Oscar Eye: Predicting The Strongest Contenders In This Year's Awards Race
ON THE HORIZON
Flight. Nobody thought much about this new film from Robert Zemeckis until it was announced as Closing Night presentation at the New York Film Festival. Now it seems possible we've gotten Zemeckis back after years of dabbling in motion-capture animation, and Denzel Washington's lead performance could be a serious Best Actor contender. No one's seen it yet, though, so be cautious for now.
Skyfall. Bond films typically aren't Oscar things, but they're not typically directed by previous Oscar winners like Sam Mendes either. This new installment looks very, very promising, and with The Avengers and The Dark Knight Rises both unlikely to make it in for Best Picture consideration, this might be the blockbuster everyone can get behind.
Lincoln. Duh. If you've seen the trailer you know it's got awards written all over it, and even if it doesn't turn out to be stellar, well, Spielberg managed a Best Picture nomination for War Horse. Everyone predicting this to clean up at the Oscars hasn't actually seen it yet, but if you need to get behind a single horse right now, Lincoln is a pretty good bet.
Life of Pi. Like Flight, this giant film from Ang Lee has a prime spot at the New York Film Festival, which suggests greatness along with impressive CGI effects and beloved source material. If the movie works, it could be a huge deal come the holidays.
Killing Them Softly. Recently pushed back to a later release to capitalize on Oscar momentum, the film from Andrew Dominik starring Brad Pitt seems to have big ambitions-- but Cannes reviews were middling, so it's unclear if they'll pan out.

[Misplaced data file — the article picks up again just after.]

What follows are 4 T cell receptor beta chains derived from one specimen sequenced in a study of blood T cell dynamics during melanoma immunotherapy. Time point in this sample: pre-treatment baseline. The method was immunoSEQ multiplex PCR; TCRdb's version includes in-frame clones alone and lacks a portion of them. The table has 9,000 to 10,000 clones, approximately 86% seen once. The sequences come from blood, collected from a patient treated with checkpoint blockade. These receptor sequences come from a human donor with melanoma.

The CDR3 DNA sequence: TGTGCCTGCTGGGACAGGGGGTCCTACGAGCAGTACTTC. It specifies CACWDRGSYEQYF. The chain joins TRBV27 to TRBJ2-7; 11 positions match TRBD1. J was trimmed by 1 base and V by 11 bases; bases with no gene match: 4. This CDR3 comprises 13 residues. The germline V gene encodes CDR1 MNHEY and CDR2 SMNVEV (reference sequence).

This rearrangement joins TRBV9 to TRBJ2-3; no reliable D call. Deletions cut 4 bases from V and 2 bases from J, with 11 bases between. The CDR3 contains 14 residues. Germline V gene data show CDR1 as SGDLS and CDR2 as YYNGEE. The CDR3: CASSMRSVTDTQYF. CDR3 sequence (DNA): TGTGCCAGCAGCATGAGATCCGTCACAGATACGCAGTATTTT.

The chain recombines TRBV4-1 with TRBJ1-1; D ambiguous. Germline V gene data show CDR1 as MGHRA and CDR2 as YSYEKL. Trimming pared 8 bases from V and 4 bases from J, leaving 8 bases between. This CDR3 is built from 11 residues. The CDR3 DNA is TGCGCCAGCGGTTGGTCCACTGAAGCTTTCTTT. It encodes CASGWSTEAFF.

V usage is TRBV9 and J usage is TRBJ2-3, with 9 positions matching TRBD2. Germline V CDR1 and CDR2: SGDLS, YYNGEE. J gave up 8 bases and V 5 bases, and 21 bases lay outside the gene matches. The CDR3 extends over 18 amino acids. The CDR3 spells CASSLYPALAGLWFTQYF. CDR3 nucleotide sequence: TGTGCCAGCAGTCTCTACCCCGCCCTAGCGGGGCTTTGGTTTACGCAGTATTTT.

The Hobbit: An Unexpected Journey. Peter Jackson's Lord of the Rings films were all showered with nominations, though few wins until Return of the King. If history repeats itself the first Hobbit installment will be right up there in the mix… but that's only if the movie is good, and if the Academy is feeling as fantasy-friendly as it was a decade ago. A lot of questions we can't answer until we see it.
Les Miserables. A splashy adaptation of a beloved musical, with recent Oscar winner Tom Hooper behind the camera? Check, check and check. Nobody knows yet if Les Miserables is any good, but if it is… look out. The sky's pretty much the limit on this thing.
This Is 40. Judd Apatow has seemed to have his own Broadcast News in him for a while, but we'll see if the highly personal This Is 40 can be it. If it's great, it could be a real dark horse in a field crowded with Big Important Movies-- though Silver Linings could also steal its comedy thunder.
Zero Dark Thirty. A lot of people automatically assume Kathryn Bigelow will waltz up to the Oscars with her Hurt Locker follow-up, but I'm not so sure her action-driven style will work again, even with such meaty material as the SEAL Team Six raid that killed Osama bin Laden. With a Christmas release date, we have a long time to wait to find out.
Not Fade Away. The third of the big NYFF films to get a release, and the directorial debut of Sopranos creator David Chase… and that's pretty much all we know about it. If it plays well at the festival, we can start considering it a real contender.
Django Unchained. Quentin Tarantino's big, daring slavery revenge tale is being pegged as an Oscar contender because of the success of Inglourious Basterds, but it seems a little early to bet on that, especially with a lot of good competition out there. Whether or not it's good, it could simply be too big or violent for the Academy's taste.
Promised Land. Described as a Capra-esque drama from Gus van Sant, with John Krasinski and Matt Damon in the lead roles, it could be a low-key alternative to the bigger holiday movies, and has a whole lot of promise. But could something so small also get lost in the shuffle?
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